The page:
Draft Spec for Third Preview of Pattern Matching for Switch and Record Patterns (JEP 405) now available

Brian Goetz brian.goetz at oracle.com
Thu Apr 7 19:41:02 UTC 2022

> http://cr.openjdk.java.net/~gbierman/PatternSwitchPlusRecordPatterns/PatternSwitchPlusRecordPatterns-20220407/specs/patterns-switch-jls.html 
> Comments welcome!

The execution of an exhaustive|switch|can fail with a linkage error 
(an|IncompatibleClassChangeError|is thrown) if it encounters an instance 
of a permitted direct subclass that was not known at compile time 
Strictly speaking, the linkage error is not flagging a binary 
incompatible change of the|sealed|class, but more accurately a/migration 
incompatible/change of the|sealed|class.

I think we should back away from ICCE here as well, and put this in the 
MatchException bucket too.  Then:

  - a switch throws NPE if the operand is null;
  - an _enum switch_ throws ICCE when encountering a novel constant;
  - all other remainder errors are MatchException.

File away for future use, that these clauses will have to be extended to 
include other exhaustive pattern-aware constructs, like let.

        14.11.1 Switch Blocks

The grammar for CaseOrDefaultLabel seems like it could be profitably 
refactored to reflect more of the restrictions:

         case (null | CaseConstant) {, CaseConstant }
         case [null, ] Pattern { WhenClause }
         case [null, ] default

and then you don't have to enumerate as many of the restrictions of what 
can combine with what.

It is a compile-time error if a|when|expression has the value|false|.

... is a constant expression and has the value false ?


    A pattern case element/p/is switch compatible with/T/if/p/is
    assignable to type/T/(14.30.3

Isn't this cast-convertible?  If the selector is String and the pattern 
is `Object o`, o is not assignable to String, but it is cast-convertible.

A switch label is said to/dominate/another switch label

Can we say that in a pattern switch, default dominates everything, which 
has the effect of forcing the default to the bottom?

if there are values for which both apply and there is not an obvious 

Is this really what we mean?  Don't we really mean that the first one 
matches everything the second one does?

A set of case elements is exhaustive

This is a nit, but couldn't this be its own subsection?  This section is 
getting long and varied.

/T/if/T/is downcast convertible to/U/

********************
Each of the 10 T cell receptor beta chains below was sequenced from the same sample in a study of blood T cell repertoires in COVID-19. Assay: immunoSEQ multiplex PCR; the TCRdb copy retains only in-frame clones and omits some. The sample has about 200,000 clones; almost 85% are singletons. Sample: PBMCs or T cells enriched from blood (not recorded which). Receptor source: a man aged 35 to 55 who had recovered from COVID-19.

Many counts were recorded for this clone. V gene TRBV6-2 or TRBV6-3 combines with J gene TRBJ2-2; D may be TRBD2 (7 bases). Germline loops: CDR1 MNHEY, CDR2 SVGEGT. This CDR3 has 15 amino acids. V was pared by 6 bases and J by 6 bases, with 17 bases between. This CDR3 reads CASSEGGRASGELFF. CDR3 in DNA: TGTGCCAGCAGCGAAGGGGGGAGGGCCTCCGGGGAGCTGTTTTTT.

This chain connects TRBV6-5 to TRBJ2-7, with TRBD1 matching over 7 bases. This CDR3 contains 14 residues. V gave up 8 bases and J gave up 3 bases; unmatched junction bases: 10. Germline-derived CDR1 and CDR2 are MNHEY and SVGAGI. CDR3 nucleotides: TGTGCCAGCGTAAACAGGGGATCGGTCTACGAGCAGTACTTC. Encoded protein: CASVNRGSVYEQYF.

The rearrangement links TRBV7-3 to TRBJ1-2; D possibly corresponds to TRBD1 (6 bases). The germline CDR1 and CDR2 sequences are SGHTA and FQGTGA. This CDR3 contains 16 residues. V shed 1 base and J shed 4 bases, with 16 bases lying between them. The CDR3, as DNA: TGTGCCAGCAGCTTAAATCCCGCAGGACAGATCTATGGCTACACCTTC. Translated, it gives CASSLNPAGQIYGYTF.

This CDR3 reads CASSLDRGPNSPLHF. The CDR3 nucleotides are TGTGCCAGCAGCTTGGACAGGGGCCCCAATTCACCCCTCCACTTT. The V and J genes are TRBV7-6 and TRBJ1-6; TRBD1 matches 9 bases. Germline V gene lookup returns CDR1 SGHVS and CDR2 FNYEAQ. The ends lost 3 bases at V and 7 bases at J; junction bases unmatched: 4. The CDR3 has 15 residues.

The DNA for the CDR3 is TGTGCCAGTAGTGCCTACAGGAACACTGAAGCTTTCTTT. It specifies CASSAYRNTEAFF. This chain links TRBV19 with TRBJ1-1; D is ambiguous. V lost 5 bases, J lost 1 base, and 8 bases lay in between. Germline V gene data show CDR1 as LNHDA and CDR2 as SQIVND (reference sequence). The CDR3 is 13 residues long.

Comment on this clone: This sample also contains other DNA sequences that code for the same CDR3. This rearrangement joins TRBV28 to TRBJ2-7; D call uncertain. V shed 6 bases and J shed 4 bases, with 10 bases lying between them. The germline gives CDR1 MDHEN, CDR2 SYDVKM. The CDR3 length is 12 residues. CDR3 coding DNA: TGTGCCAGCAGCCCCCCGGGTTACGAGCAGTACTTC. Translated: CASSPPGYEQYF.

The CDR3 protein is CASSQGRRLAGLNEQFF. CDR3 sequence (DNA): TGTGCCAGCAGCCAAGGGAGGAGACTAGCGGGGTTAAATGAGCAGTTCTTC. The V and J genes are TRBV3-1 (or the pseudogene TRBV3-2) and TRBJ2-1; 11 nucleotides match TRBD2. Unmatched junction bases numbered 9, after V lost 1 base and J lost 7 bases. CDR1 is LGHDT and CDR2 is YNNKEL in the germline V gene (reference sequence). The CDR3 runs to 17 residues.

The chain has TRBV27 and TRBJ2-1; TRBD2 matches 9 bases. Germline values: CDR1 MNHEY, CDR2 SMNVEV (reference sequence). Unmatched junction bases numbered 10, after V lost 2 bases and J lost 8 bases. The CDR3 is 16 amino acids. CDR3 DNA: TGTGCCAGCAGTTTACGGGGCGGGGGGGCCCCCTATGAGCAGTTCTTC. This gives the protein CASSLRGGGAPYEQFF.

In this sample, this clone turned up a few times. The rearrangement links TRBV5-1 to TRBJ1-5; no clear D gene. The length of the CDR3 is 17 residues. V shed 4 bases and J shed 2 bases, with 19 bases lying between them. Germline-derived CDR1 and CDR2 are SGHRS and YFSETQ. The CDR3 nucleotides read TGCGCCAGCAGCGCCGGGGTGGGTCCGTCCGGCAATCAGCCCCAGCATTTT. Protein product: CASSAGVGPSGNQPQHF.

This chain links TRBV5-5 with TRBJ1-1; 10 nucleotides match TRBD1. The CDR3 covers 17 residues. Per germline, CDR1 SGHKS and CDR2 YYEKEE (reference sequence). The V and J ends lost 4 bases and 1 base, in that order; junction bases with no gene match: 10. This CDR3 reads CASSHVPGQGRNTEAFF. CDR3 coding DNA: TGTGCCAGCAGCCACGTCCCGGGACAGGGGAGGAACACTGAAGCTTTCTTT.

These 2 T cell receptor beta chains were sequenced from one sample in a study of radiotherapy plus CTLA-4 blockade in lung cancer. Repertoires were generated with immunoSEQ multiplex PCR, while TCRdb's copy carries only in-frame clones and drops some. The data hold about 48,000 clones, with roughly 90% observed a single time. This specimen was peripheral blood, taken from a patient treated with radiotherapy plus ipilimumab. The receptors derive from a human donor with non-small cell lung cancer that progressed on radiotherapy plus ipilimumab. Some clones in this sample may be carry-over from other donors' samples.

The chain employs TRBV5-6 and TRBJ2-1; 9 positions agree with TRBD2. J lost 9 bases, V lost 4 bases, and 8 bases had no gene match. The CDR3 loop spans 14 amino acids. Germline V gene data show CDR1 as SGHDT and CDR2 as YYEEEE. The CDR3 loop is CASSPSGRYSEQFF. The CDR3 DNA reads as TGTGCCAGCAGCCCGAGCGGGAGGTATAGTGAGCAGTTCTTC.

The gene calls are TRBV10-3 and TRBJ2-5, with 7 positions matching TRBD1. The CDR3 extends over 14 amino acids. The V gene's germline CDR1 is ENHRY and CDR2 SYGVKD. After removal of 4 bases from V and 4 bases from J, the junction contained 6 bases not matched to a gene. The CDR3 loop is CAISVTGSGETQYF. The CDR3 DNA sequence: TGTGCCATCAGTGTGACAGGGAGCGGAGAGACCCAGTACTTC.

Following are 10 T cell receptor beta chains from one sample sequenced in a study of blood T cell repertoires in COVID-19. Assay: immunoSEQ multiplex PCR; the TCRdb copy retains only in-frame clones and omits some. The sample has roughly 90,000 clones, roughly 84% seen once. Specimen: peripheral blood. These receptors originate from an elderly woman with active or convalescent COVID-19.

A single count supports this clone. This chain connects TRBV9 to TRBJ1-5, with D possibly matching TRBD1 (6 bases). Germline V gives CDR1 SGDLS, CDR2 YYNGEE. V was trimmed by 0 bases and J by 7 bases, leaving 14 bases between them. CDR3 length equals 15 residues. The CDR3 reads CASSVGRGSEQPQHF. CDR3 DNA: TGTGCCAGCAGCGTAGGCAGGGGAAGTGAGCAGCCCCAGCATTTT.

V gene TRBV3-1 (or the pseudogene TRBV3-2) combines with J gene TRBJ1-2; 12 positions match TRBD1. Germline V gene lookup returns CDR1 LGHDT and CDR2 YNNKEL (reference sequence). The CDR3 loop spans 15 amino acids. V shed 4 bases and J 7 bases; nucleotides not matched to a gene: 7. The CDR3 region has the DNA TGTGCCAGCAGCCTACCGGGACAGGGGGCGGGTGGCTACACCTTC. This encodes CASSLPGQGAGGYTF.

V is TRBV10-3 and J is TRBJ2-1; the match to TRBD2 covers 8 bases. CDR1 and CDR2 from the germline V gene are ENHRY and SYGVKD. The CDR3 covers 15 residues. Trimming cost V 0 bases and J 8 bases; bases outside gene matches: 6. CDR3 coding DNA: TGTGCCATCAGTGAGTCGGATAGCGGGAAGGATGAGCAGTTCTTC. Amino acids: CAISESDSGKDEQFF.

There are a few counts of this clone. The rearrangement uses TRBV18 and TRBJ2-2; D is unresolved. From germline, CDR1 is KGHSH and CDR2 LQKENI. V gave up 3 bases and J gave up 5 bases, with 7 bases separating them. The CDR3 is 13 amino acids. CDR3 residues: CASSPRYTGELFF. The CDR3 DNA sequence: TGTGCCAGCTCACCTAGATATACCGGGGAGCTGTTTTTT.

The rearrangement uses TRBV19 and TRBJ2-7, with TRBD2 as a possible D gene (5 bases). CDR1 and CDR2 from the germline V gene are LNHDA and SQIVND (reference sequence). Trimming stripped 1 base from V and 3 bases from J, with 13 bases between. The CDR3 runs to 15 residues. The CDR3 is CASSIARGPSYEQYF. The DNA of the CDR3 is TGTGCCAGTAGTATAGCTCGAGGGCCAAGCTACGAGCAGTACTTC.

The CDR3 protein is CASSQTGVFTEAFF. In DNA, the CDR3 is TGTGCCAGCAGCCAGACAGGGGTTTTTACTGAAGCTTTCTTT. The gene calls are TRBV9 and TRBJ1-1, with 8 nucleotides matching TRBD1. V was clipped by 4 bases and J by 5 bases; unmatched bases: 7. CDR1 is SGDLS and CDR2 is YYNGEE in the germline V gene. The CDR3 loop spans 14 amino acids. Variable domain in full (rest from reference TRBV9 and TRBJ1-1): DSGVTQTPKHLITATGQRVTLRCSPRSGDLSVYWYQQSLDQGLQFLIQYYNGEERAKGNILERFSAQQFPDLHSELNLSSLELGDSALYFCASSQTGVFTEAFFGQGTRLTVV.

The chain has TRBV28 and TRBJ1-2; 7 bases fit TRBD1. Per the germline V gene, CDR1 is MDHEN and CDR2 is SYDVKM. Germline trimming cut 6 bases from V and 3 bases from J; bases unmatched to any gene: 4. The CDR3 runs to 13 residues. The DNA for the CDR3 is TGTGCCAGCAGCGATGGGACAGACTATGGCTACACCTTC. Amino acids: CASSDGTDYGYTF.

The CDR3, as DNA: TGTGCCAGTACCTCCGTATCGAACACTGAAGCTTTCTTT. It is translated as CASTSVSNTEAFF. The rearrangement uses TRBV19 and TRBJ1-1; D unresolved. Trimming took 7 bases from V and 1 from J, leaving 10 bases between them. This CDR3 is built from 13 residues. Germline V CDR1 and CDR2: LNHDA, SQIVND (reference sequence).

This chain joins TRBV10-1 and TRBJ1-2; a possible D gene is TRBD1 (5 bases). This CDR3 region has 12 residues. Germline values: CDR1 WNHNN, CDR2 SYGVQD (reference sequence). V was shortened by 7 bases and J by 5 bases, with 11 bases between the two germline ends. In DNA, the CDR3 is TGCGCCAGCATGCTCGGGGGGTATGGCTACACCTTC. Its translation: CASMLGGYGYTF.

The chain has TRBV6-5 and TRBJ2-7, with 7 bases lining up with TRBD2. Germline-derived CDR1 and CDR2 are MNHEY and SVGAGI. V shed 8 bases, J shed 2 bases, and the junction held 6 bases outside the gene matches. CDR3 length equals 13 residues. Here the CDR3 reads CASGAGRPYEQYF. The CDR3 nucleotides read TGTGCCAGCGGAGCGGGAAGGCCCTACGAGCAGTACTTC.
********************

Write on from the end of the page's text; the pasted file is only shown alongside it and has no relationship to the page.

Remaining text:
Is this right?  Upcast convertibility is OK too -- you can match `Object 
o` to a target of `String`, and vice versa.

If the type/R/is a raw type (4.8 
then the type/T/must be a raw type, or vice versa; otherwise a 
compile-time error occurs.

Is this the right restriction?  What we want here (for this iteration) 
is that if R is generic, we specify the type parameters. But this is not 
the same thing.  I would think we would want to say here something like 
"if the class of R is a generic class, R cannot be raw".

whose type names/R/

missing a word


    A switch label that supports a pattern/p//applies/if the value
    If pattern matching completes abruptly then determining which switch
    label applies completes abruptly for the same reason.

I think this is carried over from the previous round?  Or do we not 
resolve total type patterns to any at the top level of a switch?


    If no|case|label matches but there is a|default|label, then
    the|default|label/matches/.*If neither of these rules apply to any
    of the switch labels in the switch block, then a switch label that
    supports a|default|applies.*

Don't we need a clause that says "if there is no default, a 
MatchException is thrown"?

*If pattern matching completes abruptly then the process of determining 
which switch label applies completes abruptly for the same reason.*

Doesn't it complete abruptly with MatchException?  Or can PM only 
complete abruptly with ME as well?

A type pattern that does not appear as an element in a record component 
pattern list is called a/top-level type pattern/.

For future: "or array component pattern list"

The pattern variable declared by an any pattern has a type, which is a 
reference type.

Is this still true?  What if I have `record R(int x) {}` and `case R(var 
x)`?  The type of x is not a reference type.  Same for `case R(int x)`.

A pattern/p/is said to be/unconditional/at a type/T/if every value of 
type/T/will match/p/(after/p/has been resolved at type/T/(14.30.2 
and is defined as follows:

An any pattern is unconditional at all T?

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